It is a wonderful poignant place it has incredible views of the Islands and the Skye ridge. Yet it is full of memories for me and those families involved that we could do little for.

I still hear from some relatives every year, through my blog which is heart-warming and few knew of our story and our efforts.

Thoughts :

In 1982 I was 30 and in my prime as a mountaineer but that night tasked us all to the full, looking back what a sad event and one I will never forget. 

There is a small plaque at Elgol with a view to Sgur Na Stri with a view to the incredible mountain and lots of memories.

In memory of the crew of that fateful night Magor Bob Rudiger and Lt Steven Pitt and those with me on this sad event. Allan Tait, Joe Mitchell, Keith Powell (RIP) Chris Langley, Paul Whittaker, my dog Teallach and Paul Rosher and pals.

I have visited the crash site on 15 occasions since 1982 and it is always a wild place to reach especially in winter where it is and can be an expedition.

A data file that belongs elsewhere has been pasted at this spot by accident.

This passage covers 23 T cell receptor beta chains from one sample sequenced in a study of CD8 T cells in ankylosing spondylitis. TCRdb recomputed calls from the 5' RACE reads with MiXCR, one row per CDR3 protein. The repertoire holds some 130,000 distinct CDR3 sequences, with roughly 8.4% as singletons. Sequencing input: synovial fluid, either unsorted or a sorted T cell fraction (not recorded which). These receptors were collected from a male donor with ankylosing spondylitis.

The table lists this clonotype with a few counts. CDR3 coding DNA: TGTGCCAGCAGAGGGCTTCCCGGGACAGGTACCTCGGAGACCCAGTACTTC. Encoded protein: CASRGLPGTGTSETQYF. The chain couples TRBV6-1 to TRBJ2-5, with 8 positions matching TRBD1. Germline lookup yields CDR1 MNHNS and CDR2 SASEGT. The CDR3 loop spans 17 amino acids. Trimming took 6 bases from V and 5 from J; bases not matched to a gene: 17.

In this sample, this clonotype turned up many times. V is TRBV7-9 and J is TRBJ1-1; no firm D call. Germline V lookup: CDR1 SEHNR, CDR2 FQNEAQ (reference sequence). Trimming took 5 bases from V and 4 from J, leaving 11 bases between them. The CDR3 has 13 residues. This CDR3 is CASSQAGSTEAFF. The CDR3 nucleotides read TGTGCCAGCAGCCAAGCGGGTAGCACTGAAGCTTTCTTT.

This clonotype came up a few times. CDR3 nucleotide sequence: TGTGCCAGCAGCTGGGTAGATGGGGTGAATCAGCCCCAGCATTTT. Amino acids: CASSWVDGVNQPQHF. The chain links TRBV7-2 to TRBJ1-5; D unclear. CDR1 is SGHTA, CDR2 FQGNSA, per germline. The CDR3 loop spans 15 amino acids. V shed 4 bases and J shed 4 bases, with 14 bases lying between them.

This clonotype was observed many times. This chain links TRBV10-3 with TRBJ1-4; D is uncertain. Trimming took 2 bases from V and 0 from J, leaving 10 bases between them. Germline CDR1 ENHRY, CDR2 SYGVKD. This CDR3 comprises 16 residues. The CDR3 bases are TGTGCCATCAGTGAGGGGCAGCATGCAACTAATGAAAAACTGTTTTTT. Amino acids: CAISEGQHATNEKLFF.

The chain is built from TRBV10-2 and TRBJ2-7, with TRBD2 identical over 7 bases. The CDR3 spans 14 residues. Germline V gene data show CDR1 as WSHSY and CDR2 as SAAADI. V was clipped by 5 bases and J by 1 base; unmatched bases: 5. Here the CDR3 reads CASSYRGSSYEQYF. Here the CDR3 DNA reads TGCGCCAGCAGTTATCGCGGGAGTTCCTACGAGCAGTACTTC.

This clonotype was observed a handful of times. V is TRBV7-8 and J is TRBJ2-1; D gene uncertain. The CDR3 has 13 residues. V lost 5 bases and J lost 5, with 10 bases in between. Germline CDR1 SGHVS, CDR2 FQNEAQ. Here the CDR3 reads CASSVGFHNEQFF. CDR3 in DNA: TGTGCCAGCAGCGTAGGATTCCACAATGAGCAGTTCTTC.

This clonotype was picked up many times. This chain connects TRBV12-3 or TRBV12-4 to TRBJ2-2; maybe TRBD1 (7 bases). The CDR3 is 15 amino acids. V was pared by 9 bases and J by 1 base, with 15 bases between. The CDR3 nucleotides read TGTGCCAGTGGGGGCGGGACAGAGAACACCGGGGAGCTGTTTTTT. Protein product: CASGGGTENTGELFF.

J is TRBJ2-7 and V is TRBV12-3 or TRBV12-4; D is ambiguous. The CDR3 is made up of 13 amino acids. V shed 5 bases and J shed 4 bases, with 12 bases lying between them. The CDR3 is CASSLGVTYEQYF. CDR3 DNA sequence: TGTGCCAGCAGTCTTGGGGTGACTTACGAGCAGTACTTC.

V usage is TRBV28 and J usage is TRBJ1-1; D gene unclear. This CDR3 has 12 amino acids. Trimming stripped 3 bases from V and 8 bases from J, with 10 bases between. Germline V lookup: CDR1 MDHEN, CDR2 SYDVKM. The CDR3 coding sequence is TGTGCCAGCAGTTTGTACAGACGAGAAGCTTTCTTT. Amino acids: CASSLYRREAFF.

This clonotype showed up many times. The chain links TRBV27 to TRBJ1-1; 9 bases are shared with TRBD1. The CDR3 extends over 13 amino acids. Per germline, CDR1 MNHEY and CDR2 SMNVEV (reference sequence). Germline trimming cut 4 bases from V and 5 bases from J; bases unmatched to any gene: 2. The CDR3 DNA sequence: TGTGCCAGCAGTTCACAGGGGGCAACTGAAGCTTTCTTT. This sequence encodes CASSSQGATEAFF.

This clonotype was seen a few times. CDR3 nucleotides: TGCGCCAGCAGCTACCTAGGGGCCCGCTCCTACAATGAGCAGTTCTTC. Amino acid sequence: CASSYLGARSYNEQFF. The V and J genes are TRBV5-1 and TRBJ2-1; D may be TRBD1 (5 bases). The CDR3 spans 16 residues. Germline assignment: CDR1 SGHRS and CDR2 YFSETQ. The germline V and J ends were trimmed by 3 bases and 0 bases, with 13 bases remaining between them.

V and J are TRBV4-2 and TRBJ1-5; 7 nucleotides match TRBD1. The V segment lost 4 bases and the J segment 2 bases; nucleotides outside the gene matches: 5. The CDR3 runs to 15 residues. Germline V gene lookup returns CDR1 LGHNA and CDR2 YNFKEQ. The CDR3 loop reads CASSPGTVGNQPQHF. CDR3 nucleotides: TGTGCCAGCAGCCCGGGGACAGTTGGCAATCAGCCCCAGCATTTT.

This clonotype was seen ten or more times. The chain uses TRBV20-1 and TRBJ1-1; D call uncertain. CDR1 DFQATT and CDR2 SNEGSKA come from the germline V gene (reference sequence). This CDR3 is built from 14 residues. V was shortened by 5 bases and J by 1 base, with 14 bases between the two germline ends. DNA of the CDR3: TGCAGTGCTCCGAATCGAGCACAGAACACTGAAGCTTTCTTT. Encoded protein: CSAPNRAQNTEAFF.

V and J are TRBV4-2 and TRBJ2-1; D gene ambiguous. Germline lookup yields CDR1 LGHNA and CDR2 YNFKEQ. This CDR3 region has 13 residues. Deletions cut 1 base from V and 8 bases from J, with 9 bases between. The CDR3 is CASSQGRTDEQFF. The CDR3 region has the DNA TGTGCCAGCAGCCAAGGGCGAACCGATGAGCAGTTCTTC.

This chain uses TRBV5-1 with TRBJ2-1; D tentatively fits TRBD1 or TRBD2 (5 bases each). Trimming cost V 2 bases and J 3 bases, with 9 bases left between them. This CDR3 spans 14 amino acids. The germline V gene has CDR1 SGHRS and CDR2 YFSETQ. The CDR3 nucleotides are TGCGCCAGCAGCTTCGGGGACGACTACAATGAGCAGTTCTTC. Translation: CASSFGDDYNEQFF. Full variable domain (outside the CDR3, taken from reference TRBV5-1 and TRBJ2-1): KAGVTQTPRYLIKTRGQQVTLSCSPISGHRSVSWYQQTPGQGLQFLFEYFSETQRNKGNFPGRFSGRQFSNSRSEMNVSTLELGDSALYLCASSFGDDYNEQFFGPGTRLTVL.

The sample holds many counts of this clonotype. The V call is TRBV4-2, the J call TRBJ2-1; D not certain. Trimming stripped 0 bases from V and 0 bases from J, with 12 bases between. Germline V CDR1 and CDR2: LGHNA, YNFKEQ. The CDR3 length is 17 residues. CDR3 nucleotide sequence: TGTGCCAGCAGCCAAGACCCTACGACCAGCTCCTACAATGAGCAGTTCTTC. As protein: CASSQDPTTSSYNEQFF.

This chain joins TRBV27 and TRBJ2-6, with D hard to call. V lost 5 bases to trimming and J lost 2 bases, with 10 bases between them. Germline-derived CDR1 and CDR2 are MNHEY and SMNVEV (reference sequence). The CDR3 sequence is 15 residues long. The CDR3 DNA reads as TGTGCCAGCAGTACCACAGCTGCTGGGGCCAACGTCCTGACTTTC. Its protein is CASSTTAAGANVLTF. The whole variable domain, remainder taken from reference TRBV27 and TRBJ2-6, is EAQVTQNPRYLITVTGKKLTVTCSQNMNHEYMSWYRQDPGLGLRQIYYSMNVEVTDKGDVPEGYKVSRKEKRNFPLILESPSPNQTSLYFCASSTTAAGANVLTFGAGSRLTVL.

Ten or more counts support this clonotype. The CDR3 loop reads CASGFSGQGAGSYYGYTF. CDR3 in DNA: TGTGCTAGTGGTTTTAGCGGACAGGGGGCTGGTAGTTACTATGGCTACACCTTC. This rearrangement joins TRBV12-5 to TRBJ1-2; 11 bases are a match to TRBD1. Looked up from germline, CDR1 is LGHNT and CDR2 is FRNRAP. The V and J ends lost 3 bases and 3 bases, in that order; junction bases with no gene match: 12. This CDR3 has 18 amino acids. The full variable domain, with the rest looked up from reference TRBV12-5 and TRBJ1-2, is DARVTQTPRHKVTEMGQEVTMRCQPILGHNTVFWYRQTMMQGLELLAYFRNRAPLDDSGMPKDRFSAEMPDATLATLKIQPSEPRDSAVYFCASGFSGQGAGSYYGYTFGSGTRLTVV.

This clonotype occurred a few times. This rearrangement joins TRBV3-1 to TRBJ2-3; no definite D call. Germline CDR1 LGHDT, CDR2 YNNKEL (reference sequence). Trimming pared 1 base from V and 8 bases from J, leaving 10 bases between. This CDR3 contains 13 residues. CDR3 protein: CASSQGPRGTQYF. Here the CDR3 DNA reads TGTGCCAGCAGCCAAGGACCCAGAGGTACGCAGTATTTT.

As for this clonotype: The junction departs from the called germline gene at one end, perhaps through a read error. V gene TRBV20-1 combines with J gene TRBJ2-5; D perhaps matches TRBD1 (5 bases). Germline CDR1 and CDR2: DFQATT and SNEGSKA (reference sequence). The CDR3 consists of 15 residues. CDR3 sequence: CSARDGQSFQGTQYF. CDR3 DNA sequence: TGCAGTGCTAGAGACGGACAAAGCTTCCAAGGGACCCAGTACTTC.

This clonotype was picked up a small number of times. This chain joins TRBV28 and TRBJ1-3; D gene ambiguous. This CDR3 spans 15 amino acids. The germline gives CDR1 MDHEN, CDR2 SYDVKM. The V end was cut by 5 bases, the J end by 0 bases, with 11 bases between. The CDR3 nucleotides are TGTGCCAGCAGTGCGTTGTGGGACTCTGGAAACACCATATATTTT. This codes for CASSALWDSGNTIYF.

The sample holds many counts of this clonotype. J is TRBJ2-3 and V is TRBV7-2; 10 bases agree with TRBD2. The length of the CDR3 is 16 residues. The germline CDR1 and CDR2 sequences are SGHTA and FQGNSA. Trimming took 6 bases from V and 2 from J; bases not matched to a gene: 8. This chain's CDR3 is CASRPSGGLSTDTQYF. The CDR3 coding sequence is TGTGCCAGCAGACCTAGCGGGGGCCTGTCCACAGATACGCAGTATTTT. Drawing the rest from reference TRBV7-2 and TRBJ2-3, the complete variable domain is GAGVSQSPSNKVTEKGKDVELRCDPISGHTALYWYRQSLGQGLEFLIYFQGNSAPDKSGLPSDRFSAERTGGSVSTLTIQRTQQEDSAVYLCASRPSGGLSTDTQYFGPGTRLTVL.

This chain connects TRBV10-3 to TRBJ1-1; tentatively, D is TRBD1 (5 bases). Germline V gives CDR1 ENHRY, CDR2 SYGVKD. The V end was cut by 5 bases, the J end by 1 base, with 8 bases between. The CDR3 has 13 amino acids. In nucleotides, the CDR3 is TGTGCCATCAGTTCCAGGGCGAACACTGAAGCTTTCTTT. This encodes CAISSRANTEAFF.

If you visit at any time of year please be careful this is a serious mountain though small by comparison of the huge Cuillin giants. Route finding to the crash site is tricky in poor weather and their is still plenty of loose rock about.

Sadly the bothy at Camusunary is now a private house but the Mountain Bothies have a bothy nearby which can be used.

I located a bit of the wreckage located in late 1980’s near the shore now at RAF Lossiemouth located by myself. This was about 2 kilometres form the crash site. I hope to take it back to the crash site where most of the wreckage is still in place.

This year 2019 Adrian Trendall a local guide got in touch. The daughter and son of one of the crew wanted to visit the site. They were planning a trip and were coming from America and had never visited the actual site. Adrian asked me to come, I thought about this a lot and decided to go. It was a wonderful day the weather was superb and we got the boat from Elgol to Coruisk.

We were looked after so well by Misty Isle boats. Sara and Steven made it a poignant day and it was hard work climbing this hill where wreckage was everywhere still. They were amazing despite this there first visit to the scene. I felt for them all day we took time and stopped a lot and they asked me to tell them the story. That was not easy.